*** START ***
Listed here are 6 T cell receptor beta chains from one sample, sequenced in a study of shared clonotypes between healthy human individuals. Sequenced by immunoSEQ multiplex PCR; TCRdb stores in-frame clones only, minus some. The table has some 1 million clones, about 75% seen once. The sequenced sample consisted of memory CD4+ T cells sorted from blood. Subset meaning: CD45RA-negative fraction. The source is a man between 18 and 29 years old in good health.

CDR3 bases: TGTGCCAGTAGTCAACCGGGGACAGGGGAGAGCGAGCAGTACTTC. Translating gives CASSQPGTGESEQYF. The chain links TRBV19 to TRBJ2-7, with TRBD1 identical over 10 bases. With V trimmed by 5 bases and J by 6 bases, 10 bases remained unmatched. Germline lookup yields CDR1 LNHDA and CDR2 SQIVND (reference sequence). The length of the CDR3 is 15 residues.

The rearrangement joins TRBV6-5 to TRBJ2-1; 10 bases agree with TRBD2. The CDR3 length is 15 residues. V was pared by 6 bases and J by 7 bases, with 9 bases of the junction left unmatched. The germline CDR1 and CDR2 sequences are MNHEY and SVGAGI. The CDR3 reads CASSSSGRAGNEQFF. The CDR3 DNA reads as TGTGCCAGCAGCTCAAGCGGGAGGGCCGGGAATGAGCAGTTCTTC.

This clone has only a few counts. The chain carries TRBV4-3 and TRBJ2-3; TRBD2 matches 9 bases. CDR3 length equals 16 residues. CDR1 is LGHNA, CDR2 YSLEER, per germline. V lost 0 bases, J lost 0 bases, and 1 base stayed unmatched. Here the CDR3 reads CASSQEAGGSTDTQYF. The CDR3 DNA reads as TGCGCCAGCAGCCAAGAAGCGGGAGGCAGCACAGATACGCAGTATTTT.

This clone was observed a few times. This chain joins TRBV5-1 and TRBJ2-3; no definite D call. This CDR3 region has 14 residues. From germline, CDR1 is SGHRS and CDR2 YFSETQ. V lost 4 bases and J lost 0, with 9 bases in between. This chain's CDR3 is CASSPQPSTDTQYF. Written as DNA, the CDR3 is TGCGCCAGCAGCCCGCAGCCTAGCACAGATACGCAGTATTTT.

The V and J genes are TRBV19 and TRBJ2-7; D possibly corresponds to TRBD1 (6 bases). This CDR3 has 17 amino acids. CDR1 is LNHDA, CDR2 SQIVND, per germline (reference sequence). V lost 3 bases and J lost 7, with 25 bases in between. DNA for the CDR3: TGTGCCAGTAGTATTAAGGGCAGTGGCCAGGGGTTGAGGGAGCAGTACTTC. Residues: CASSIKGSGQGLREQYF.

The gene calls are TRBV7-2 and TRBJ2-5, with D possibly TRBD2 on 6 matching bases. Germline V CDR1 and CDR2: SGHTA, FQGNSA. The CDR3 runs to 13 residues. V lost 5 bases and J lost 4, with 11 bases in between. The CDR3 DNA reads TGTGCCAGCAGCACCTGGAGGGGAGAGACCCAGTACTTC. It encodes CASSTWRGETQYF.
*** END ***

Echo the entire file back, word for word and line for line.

Listed here are 6 T cell receptor beta chains from one sample, sequenced in a study of shared clonotypes between healthy human individuals. Sequenced by immunoSEQ multiplex PCR; TCRdb stores in-frame clones only, minus some. The table has some 1 million clones, about 75% seen once. The sequenced sample consisted of memory CD4+ T cells sorted from blood. Subset meaning: CD45RA-negative fraction. The source is a man between 18 and 29 years old in good health.

CDR3 bases: TGTGCCAGTAGTCAACCGGGGACAGGGGAGAGCGAGCAGTACTTC. Translating gives CASSQPGTGESEQYF. The chain links TRBV19 to TRBJ2-7, with TRBD1 identical over 10 bases. With V trimmed by 5 bases and J by 6 bases, 10 bases remained unmatched. Germline lookup yields CDR1 LNHDA and CDR2 SQIVND (reference sequence). The length of the CDR3 is 15 residues.

The rearrangement joins TRBV6-5 to TRBJ2-1; 10 bases agree with TRBD2. The CDR3 length is 15 residues. V was pared by 6 bases and J by 7 bases, with 9 bases of the junction left unmatched. The germline CDR1 and CDR2 sequences are MNHEY and SVGAGI. The CDR3 reads CASSSSGRAGNEQFF. The CDR3 DNA reads as TGTGCCAGCAGCTCAAGCGGGAGGGCCGGGAATGAGCAGTTCTTC.

This clone has only a few counts. The chain carries TRBV4-3 and TRBJ2-3; TRBD2 matches 9 bases. CDR3 length equals 16 residues. CDR1 is LGHNA, CDR2 YSLEER, per germline. V lost 0 bases, J lost 0 bases, and 1 base stayed unmatched. Here the CDR3 reads CASSQEAGGSTDTQYF. The CDR3 DNA reads as TGCGCCAGCAGCCAAGAAGCGGGAGGCAGCACAGATACGCAGTATTTT.

This clone was observed a few times. This chain joins TRBV5-1 and TRBJ2-3; no definite D call. This CDR3 region has 14 residues. From germline, CDR1 is SGHRS and CDR2 YFSETQ. V lost 4 bases and J lost 0, with 9 bases in between. This chain's CDR3 is CASSPQPSTDTQYF. Written as DNA, the CDR3 is TGCGCCAGCAGCCCGCAGCCTAGCACAGATACGCAGTATTTT.

The V and J genes are TRBV19 and TRBJ2-7; D possibly corresponds to TRBD1 (6 bases). This CDR3 has 17 amino acids. CDR1 is LNHDA, CDR2 SQIVND, per germline (reference sequence). V lost 3 bases and J lost 7, with 25 bases in between. DNA for the CDR3: TGTGCCAGTAGTATTAAGGGCAGTGGCCAGGGGTTGAGGGAGCAGTACTTC. Residues: CASSIKGSGQGLREQYF.

The gene calls are TRBV7-2 and TRBJ2-5, with D possibly TRBD2 on 6 matching bases. Germline V CDR1 and CDR2: SGHTA, FQGNSA. The CDR3 runs to 13 residues. V lost 5 bases and J lost 4, with 11 bases in between. The CDR3 DNA reads TGTGCCAGCAGCACCTGGAGGGGAGAGACCCAGTACTTC. It encodes CASSTWRGETQYF.